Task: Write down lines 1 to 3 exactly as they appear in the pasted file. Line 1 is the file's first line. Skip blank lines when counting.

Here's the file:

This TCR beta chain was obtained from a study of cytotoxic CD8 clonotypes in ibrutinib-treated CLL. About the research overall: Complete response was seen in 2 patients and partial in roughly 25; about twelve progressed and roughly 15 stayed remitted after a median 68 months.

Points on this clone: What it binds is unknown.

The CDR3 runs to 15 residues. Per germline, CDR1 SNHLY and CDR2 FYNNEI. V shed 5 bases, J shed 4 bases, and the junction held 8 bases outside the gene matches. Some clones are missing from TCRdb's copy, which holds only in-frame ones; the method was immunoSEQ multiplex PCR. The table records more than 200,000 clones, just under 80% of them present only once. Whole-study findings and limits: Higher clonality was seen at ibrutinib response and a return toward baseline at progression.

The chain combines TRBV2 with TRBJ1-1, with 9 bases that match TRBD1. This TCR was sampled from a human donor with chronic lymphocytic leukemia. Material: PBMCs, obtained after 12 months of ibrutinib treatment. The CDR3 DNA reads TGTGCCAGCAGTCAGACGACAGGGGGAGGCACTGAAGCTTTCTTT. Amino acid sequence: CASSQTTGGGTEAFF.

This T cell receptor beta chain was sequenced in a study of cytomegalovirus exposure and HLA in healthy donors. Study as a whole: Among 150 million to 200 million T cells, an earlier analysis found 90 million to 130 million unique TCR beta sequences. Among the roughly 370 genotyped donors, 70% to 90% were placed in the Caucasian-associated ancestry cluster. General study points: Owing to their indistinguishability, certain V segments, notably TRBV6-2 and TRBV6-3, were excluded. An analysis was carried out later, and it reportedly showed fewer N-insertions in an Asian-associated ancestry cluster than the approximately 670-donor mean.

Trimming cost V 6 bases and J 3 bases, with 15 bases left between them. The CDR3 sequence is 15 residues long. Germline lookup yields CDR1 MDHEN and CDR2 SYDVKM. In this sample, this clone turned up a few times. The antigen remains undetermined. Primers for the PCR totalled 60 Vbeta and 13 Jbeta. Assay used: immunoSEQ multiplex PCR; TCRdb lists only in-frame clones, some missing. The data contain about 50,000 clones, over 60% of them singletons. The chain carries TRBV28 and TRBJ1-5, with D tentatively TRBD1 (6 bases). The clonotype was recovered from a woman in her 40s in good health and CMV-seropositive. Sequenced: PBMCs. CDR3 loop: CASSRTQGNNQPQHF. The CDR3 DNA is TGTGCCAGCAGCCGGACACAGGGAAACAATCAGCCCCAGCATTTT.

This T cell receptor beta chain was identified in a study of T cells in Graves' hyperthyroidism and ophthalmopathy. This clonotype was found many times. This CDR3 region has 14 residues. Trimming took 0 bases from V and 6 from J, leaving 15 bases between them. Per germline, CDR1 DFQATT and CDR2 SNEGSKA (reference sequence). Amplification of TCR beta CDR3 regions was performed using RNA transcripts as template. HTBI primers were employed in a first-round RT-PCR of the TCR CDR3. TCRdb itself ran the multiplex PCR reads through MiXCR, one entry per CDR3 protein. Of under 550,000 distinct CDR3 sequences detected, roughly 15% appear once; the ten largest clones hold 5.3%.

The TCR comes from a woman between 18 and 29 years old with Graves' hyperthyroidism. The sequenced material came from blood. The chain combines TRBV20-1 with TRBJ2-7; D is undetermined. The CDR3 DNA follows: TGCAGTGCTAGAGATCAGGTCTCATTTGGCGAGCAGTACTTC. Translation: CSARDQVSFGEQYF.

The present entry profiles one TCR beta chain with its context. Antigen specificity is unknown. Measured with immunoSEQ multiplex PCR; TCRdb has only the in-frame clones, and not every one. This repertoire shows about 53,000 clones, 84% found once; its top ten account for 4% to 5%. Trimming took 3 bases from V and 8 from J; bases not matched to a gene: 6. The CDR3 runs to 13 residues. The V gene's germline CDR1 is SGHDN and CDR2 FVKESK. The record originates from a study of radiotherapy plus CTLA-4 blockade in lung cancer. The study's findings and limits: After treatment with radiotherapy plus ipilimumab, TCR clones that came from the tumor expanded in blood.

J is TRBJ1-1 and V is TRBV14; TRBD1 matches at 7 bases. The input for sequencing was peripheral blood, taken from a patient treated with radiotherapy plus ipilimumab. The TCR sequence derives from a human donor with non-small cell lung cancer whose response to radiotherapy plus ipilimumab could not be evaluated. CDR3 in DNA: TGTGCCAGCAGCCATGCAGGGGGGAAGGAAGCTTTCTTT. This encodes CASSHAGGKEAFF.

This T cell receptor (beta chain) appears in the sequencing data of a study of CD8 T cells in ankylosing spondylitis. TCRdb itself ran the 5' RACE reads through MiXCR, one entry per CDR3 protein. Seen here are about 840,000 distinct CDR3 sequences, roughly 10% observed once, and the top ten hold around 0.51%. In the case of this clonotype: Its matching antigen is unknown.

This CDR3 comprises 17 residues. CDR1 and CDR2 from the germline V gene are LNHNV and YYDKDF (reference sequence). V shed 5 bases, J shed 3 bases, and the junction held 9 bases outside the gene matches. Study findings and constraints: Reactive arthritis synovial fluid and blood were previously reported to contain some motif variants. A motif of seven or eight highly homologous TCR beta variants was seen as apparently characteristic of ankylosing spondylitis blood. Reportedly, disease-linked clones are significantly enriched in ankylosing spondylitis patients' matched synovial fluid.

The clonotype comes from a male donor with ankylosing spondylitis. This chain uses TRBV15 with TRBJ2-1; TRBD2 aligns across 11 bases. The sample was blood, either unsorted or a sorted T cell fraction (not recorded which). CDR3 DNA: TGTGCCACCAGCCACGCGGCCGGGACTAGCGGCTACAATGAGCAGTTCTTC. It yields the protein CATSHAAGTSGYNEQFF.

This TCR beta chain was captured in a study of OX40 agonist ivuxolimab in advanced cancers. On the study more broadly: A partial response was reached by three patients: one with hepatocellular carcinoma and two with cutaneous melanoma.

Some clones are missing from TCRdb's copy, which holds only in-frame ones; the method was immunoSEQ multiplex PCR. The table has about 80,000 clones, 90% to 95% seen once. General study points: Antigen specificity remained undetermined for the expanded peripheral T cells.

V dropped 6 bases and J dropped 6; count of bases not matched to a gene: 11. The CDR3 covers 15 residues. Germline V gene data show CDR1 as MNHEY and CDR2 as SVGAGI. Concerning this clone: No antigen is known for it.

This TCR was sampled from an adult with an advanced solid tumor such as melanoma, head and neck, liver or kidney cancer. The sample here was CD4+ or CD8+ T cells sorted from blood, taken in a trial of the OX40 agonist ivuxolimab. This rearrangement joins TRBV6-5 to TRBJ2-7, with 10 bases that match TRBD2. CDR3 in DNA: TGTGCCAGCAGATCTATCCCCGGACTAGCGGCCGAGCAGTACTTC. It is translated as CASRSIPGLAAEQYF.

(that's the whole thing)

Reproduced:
This TCR beta chain was obtained from a study of cytotoxic CD8 clonotypes in ibrutinib-treated CLL. About the research overall: Complete response was seen in 2 patients and partial in roughly 25; about twelve progressed and roughly 15 stayed remitted after a median 68 months.

Points on this clone: What it binds is unknown.

The CDR3 runs to 15 residues. Per germline, CDR1 SNHLY and CDR2 FYNNEI. V shed 5 bases, J shed 4 bases, and the junction held 8 bases outside the gene matches. Some clones are missing from TCRdb's copy, which holds only in-frame ones; the method was immunoSEQ multiplex PCR. The table records more than 200,000 clones, just under 80% of them present only once. Whole-study findings and limits: Higher clonality was seen at ibrutinib response and a return toward baseline at progression.